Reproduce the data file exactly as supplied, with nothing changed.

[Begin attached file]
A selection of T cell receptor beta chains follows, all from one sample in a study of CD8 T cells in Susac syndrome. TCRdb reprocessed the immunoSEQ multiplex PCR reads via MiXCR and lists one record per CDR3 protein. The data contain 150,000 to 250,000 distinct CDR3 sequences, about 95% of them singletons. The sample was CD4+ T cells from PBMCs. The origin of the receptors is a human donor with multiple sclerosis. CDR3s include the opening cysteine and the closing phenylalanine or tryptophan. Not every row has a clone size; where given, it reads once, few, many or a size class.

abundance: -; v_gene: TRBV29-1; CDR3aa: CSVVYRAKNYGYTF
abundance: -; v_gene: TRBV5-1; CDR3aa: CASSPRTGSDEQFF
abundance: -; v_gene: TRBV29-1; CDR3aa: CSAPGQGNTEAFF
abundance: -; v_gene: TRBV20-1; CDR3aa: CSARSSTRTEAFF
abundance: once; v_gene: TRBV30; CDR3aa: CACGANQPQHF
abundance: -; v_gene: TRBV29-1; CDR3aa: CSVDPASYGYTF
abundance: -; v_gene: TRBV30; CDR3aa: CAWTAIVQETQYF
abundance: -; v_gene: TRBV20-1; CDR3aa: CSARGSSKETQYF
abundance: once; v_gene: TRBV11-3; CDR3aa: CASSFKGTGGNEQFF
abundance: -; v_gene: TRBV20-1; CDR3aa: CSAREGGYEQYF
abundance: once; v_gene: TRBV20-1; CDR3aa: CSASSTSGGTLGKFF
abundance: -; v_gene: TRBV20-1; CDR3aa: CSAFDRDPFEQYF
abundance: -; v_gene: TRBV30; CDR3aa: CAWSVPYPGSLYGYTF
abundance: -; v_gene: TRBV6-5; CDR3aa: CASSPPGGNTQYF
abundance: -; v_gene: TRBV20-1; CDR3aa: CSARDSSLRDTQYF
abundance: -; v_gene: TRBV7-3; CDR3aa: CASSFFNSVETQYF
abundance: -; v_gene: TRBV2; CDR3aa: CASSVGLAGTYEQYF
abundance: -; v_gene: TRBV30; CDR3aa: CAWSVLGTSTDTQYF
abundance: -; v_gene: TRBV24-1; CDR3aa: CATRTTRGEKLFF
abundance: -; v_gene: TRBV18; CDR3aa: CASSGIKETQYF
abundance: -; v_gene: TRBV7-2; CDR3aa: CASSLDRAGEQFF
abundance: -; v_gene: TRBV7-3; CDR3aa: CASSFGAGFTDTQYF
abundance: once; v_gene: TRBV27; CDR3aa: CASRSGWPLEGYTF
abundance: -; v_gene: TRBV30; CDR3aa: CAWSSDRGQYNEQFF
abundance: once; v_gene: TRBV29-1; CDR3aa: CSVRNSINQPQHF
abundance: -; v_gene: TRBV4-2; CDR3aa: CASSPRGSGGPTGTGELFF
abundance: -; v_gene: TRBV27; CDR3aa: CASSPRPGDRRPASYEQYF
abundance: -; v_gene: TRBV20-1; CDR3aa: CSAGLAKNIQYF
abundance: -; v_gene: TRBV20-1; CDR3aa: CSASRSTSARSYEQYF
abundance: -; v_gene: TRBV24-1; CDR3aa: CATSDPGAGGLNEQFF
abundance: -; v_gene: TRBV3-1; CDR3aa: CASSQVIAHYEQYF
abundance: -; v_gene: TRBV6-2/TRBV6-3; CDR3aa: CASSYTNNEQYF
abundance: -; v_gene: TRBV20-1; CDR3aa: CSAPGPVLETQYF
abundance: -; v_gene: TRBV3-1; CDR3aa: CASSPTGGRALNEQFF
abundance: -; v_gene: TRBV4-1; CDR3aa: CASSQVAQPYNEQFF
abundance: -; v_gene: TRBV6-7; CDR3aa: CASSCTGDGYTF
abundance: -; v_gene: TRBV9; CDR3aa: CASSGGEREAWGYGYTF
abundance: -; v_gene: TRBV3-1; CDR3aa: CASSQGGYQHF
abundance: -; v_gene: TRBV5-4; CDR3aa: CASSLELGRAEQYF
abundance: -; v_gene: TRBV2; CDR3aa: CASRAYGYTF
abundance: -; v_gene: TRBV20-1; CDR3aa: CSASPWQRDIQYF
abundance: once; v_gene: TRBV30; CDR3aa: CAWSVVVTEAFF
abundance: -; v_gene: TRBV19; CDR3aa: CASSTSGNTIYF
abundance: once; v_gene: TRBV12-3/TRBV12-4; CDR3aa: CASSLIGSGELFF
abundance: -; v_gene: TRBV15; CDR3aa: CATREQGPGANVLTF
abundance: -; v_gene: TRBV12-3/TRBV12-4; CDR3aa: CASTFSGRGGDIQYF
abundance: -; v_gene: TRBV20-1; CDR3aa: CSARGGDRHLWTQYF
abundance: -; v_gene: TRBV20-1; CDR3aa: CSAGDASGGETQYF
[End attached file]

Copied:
A selection of T cell receptor beta chains follows, all from one sample in a study of CD8 T cells in Susac syndrome. TCRdb reprocessed the immunoSEQ multiplex PCR reads via MiXCR and lists one record per CDR3 protein. The data contain 150,000 to 250,000 distinct CDR3 sequences, about 95% of them singletons. The sample was CD4+ T cells from PBMCs. The origin of the receptors is a human donor with multiple sclerosis. CDR3s include the opening cysteine and the closing phenylalanine or tryptophan. Not every row has a clone size; where given, it reads once, few, many or a size class.

abundance: -; v_gene: TRBV29-1; CDR3aa: CSVVYRAKNYGYTF
abundance: -; v_gene: TRBV5-1; CDR3aa: CASSPRTGSDEQFF
abundance: -; v_gene: TRBV29-1; CDR3aa: CSAPGQGNTEAFF
abundance: -; v_gene: TRBV20-1; CDR3aa: CSARSSTRTEAFF
abundance: once; v_gene: TRBV30; CDR3aa: CACGANQPQHF
abundance: -; v_gene: TRBV29-1; CDR3aa: CSVDPASYGYTF
abundance: -; v_gene: TRBV30; CDR3aa: CAWTAIVQETQYF
abundance: -; v_gene: TRBV20-1; CDR3aa: CSARGSSKETQYF
abundance: once; v_gene: TRBV11-3; CDR3aa: CASSFKGTGGNEQFF
abundance: -; v_gene: TRBV20-1; CDR3aa: CSAREGGYEQYF
abundance: once; v_gene: TRBV20-1; CDR3aa: CSASSTSGGTLGKFF
abundance: -; v_gene: TRBV20-1; CDR3aa: CSAFDRDPFEQYF
abundance: -; v_gene: TRBV30; CDR3aa: CAWSVPYPGSLYGYTF
abundance: -; v_gene: TRBV6-5; CDR3aa: CASSPPGGNTQYF
abundance: -; v_gene: TRBV20-1; CDR3aa: CSARDSSLRDTQYF
abundance: -; v_gene: TRBV7-3; CDR3aa: CASSFFNSVETQYF
abundance: -; v_gene: TRBV2; CDR3aa: CASSVGLAGTYEQYF
abundance: -; v_gene: TRBV30; CDR3aa: CAWSVLGTSTDTQYF
abundance: -; v_gene: TRBV24-1; CDR3aa: CATRTTRGEKLFF
abundance: -; v_gene: TRBV18; CDR3aa: CASSGIKETQYF
abundance: -; v_gene: TRBV7-2; CDR3aa: CASSLDRAGEQFF
abundance: -; v_gene: TRBV7-3; CDR3aa: CASSFGAGFTDTQYF
abundance: once; v_gene: TRBV27; CDR3aa: CASRSGWPLEGYTF
abundance: -; v_gene: TRBV30; CDR3aa: CAWSSDRGQYNEQFF
abundance: once; v_gene: TRBV29-1; CDR3aa: CSVRNSINQPQHF
abundance: -; v_gene: TRBV4-2; CDR3aa: CASSPRGSGGPTGTGELFF
abundance: -; v_gene: TRBV27; CDR3aa: CASSPRPGDRRPASYEQYF
abundance: -; v_gene: TRBV20-1; CDR3aa: CSAGLAKNIQYF
abundance: -; v_gene: TRBV20-1; CDR3aa: CSASRSTSARSYEQYF
abundance: -; v_gene: TRBV24-1; CDR3aa: CATSDPGAGGLNEQFF
abundance: -; v_gene: TRBV3-1; CDR3aa: CASSQVIAHYEQYF
abundance: -; v_gene: TRBV6-2/TRBV6-3; CDR3aa: CASSYTNNEQYF
abundance: -; v_gene: TRBV20-1; CDR3aa: CSAPGPVLETQYF
abundance: -; v_gene: TRBV3-1; CDR3aa: CASSPTGGRALNEQFF
abundance: -; v_gene: TRBV4-1; CDR3aa: CASSQVAQPYNEQFF
abundance: -; v_gene: TRBV6-7; CDR3aa: CASSCTGDGYTF
abundance: -; v_gene: TRBV9; CDR3aa: CASSGGEREAWGYGYTF
abundance: -; v_gene: TRBV3-1; CDR3aa: CASSQGGYQHF
abundance: -; v_gene: TRBV5-4; CDR3aa: CASSLELGRAEQYF
abundance: -; v_gene: TRBV2; CDR3aa: CASRAYGYTF
abundance: -; v_gene: TRBV20-1; CDR3aa: CSASPWQRDIQYF
abundance: once; v_gene: TRBV30; CDR3aa: CAWSVVVTEAFF
abundance: -; v_gene: TRBV19; CDR3aa: CASSTSGNTIYF
abundance: once; v_gene: TRBV12-3/TRBV12-4; CDR3aa: CASSLIGSGELFF
abundance: -; v_gene: TRBV15; CDR3aa: CATREQGPGANVLTF
abundance: -; v_gene: TRBV12-3/TRBV12-4; CDR3aa: CASTFSGRGGDIQYF
abundance: -; v_gene: TRBV20-1; CDR3aa: CSARGGDRHLWTQYF
abundance: -; v_gene: TRBV20-1; CDR3aa: CSAGDASGGETQYF